A few devoted readers may remember when, about eight months ago, in a post involving Spandex, my mother, erogenous zones, and whole wheat bread, I mentioned a woman named Sherry, an aerobics instructor for whom I once harbored a short-lived but memorable fascination. I was only five or six, too young to stay at home alone while my mother took her aerobics classes, but old enough to keep myself entertained in the back room of the gym—and to do some serious thinking about my life.
Sherry was the nicest, prettiest, and most approachable of the instructors. She had a soft, crinkly, playful voice, and her legwarmers always matched her elastic belt. Her shiny, dark brown hair was something straight out of a V05 Hot Oil ad, and she was engaged to a man who, I believed, looked like Ken. I was fascinated with Sherry. I wanted to be Sherry. First, I reasoned, I would have to change my name, and then we would have to spend lots of time together. This part would be very convenient, actually, because I had a plan. In the wilds of preschool, I had somehow come to believe that in order to get my driver’s license, I would have to pass a test requiring me to take apart a car and put it back together. This being far too daunting, I decided that when my time came, I wouldn’t bother with getting my license; instead, I’d get Sherry to drive me everywhere, and that way, we’d be together. So it was that I devised a handy life strategy: if being an adult looks too hard, I’ll just get a pretty lady to do it for me.
Today, two decades later, the inner workings of automobiles remain a mystery to me, but I do have a driver’s license and, happily, my given name. I must admit, though, that when adulthood—work, laundry, and staying awake on the bus, plus clothing, bathing, and feeding myself—starts to look grim, I still start looking for the pretty lady. And that, dear reader, is how I came to own a Nigella Lawson cookbook.
Had Nigella been around when I was a pre-pre-adolescent, smiling down reassuringly from the cookbook shelf, I would surely have been spellbound. And if someone had warned me that as an adult, I’d have to cook and feed myself three times a day, my answer would have been easy: I’ll let Nigella do it for me. Sure, she may be a tad obvious, what with all that coy finger-licking and cleavage, but when being a grown-up gets me down, she is the Sherry of my kitchen. Though she can’t actually pack my lunch or dish out my dinners, at least she can tell me what to eat and how to cook it. Her look may be more merry-widow Bed Head than V05, but her style is warm, inviting, and sensible; her food is easy-peasy approachable; and to cap it off, her recipes work—and beautifully too.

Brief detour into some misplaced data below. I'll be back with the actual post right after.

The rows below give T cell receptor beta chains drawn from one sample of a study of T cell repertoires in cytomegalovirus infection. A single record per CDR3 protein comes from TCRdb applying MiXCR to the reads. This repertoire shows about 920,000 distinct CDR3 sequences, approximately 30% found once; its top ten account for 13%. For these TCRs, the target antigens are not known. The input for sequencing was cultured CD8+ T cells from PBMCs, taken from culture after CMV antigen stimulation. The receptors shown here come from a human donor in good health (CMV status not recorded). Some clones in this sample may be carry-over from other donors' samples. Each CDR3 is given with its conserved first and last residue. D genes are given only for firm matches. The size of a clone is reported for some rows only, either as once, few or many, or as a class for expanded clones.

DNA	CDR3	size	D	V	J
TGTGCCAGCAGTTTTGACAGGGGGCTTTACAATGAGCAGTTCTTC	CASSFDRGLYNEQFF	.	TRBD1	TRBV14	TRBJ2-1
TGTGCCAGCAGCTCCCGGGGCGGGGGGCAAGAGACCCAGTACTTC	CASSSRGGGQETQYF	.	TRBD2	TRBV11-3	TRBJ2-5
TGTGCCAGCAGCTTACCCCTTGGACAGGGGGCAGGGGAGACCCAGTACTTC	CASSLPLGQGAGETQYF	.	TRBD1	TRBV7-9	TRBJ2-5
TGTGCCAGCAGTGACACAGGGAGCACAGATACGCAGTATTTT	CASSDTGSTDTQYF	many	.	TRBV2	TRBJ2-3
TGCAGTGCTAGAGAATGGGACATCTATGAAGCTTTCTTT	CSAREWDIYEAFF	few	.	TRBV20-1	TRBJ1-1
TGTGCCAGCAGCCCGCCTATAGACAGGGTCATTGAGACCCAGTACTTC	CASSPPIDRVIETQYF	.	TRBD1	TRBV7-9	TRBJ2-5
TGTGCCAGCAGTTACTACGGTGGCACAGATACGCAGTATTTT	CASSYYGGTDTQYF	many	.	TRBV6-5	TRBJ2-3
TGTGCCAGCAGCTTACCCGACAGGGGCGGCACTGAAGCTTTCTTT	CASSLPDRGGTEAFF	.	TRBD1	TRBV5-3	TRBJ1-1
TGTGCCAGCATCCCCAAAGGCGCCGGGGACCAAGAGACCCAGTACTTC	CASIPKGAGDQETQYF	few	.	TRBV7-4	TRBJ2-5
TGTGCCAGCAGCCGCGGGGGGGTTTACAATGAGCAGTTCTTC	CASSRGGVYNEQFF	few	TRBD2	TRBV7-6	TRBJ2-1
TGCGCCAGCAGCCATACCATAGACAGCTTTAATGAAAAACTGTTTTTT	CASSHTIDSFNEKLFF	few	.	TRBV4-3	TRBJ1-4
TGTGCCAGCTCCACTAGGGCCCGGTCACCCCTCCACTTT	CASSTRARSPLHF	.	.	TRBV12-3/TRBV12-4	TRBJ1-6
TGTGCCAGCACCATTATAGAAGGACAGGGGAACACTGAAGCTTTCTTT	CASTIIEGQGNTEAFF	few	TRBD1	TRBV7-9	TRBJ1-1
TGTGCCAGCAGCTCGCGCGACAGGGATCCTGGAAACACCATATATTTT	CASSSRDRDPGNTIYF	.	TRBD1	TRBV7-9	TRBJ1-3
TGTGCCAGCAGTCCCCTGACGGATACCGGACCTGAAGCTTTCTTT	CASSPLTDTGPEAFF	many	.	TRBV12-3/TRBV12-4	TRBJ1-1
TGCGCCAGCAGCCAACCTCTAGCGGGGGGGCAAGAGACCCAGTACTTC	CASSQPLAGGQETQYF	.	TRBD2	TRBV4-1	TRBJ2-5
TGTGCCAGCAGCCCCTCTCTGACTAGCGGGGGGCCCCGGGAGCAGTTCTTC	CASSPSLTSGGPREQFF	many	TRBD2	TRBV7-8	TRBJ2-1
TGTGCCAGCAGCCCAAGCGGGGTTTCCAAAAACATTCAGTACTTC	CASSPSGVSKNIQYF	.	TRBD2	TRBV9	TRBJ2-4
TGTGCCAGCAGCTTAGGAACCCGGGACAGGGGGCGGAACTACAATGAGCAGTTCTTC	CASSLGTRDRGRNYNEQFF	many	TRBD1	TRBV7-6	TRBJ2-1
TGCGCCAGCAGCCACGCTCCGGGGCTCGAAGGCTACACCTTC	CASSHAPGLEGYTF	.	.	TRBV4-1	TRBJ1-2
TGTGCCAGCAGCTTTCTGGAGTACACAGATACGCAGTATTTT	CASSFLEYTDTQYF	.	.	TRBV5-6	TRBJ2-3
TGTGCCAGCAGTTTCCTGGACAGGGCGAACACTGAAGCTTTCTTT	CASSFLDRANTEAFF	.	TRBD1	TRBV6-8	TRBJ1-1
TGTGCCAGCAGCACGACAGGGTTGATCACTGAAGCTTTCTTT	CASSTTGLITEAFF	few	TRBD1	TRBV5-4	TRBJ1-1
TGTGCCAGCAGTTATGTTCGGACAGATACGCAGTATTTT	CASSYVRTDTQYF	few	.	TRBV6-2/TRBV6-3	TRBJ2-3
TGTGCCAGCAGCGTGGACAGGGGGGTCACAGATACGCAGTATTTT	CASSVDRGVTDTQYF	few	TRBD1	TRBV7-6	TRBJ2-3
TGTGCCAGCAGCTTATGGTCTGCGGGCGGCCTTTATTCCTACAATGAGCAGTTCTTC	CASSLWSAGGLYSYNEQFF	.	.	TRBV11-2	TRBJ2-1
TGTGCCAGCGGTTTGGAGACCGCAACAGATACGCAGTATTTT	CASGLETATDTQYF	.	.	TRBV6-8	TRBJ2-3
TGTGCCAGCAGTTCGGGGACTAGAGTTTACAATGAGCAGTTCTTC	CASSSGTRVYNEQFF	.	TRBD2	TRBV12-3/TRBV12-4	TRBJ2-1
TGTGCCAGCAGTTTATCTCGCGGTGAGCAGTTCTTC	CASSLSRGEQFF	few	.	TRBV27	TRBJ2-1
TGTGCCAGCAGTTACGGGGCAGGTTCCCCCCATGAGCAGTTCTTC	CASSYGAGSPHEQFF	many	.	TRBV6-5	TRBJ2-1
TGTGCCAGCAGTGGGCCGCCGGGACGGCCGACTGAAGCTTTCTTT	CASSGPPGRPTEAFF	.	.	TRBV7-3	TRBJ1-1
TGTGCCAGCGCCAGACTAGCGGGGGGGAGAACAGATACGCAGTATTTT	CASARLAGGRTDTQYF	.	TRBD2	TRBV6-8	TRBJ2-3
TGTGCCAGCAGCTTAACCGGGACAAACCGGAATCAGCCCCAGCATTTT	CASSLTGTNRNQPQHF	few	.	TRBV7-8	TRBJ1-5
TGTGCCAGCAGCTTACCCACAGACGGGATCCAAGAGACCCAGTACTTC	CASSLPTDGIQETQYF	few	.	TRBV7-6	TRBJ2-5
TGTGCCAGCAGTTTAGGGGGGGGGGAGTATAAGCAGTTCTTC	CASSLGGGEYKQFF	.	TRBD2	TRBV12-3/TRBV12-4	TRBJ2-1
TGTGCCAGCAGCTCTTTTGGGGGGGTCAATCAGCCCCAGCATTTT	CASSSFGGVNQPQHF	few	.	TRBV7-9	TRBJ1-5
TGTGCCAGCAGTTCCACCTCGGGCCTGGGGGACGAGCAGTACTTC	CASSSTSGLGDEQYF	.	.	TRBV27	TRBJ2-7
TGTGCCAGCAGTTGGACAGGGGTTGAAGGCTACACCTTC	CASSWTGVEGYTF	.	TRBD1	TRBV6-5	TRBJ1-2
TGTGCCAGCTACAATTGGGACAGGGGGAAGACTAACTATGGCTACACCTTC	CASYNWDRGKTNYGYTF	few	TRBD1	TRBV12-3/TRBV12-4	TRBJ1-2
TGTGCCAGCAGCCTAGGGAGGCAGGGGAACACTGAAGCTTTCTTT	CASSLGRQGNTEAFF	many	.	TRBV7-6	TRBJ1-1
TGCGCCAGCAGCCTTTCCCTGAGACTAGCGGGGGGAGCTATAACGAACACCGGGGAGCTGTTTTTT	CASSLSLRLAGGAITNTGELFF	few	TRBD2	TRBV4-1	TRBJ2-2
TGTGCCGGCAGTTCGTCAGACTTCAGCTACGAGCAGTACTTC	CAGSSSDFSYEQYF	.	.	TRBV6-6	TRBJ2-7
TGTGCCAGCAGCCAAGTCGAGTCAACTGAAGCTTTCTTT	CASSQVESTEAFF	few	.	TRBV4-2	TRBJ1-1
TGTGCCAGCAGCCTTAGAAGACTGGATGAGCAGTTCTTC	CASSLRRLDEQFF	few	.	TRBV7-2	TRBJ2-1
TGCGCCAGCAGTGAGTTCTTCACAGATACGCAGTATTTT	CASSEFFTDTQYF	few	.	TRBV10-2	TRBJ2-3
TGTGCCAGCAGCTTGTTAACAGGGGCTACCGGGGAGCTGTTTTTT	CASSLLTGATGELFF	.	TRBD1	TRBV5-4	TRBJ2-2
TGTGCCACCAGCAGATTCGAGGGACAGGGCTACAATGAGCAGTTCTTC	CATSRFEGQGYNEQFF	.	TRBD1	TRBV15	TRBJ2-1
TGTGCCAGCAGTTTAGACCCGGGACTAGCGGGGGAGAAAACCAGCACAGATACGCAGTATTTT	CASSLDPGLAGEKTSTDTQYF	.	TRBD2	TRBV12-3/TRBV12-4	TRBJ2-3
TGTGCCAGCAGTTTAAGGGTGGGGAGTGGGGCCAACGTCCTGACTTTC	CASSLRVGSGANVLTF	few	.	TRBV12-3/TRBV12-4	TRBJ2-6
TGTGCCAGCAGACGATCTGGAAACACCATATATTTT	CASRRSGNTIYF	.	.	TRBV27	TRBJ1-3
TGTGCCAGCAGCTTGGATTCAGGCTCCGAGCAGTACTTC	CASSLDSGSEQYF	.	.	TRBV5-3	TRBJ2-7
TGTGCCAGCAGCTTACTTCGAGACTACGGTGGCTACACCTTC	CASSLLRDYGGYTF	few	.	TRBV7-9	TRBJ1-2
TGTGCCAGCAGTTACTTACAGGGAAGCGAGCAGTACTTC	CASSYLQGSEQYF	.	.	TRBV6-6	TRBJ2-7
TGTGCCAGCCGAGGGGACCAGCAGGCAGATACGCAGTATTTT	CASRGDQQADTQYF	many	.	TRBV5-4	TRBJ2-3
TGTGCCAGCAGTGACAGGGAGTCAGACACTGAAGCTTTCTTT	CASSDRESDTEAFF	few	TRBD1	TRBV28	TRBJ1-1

I have gladly slurped her simple pea soup; I’ve topped dozens of oatmeal cookies—not to mention some fingers—with her brown-butter frosting; and I’ve nearly forgotten all social graces before a slice of her chocolate banana cake, which no one should ever, ever, be asked to share. I even trust her with granola—a momentous declaration indeed, given that my breakfast is a ritual of the highest order. For years, I started my mornings with one granola—and one I still love dearly—but recently I’ve been cheating with Andy’s Fairfield granola from Feast. Nigella told me to. And when the dim, damp, doggedly tiring days of fall have left me with little enthusiasm for the kitchen, I’ve settled into the couch with one of her cookbooks and emerged refreshed, with a pair of chopsticks and a plate of her red seasonal salad.
Red Seasonal Salad
Adapted from Feast, by Nigella Lawson
Nigella Lawson has quite a way with Vietnamese-inspired flavors, and this salad is ample proof. If you’re anything like me, you’ll find yourself in an all-out chopstick assault, pinching and plucking up punchy mouthfuls of cabbage, red onion, radish, and cold chicken doused with fish sauce, lime, chiles, garlic, and cilantro. The original recipe calls for cooked turkey, which, come Thanksgiving, can be found in abundance across the U.S., but for everyday purposes, I prefer chicken. This is, after all, a winter salad, and nothing fits the season better than a roasted chicken.
2 red chiles (often labeled Thai chiles), seeded and finely chopped
1 clove garlic, minced
2 Tbs superfine sugar
3 tsp rice vinegar
3 Tbs fresh lime juice
4 Tbs fish sauce
3 Tbs vegetable oil, such as canola or grapeseed
1 red onion, peeled, halved, and very thinly sliced
Freshly ground black pepper
4 cups cold cooked turkey or chicken, shredded
1 ½ lbs red cabbage, quartered, cored, and very thinly sliced (about 8 cups, sliced)
½ lb red radishes, thinly sliced into rounds
¼ cup chopped fresh cilantro
In a very large bowl, whisk together the chiles, garlic, sugar, vinegar, lime juice, fish sauce, and oil. Add the red onion and a grind or two of black pepper, stir to immerse the onion slivers in liquid, and set aside to steep for 15 minutes. Add the shredded turkey or chicken, and leave to steep for another 15 minutes. Add the cabbage and radishes, and toss gently to coat with dressing. Add about half of the cilantro, and toss to mix. Serve, topping each portion with a bit of the remaining cilantro.
Leftovers of this salad keep surprisingly well—though they do lose a bit of pep and crunch—for up to two days in the refrigerator, sealed in an airtight container.
Yield: about 8 servings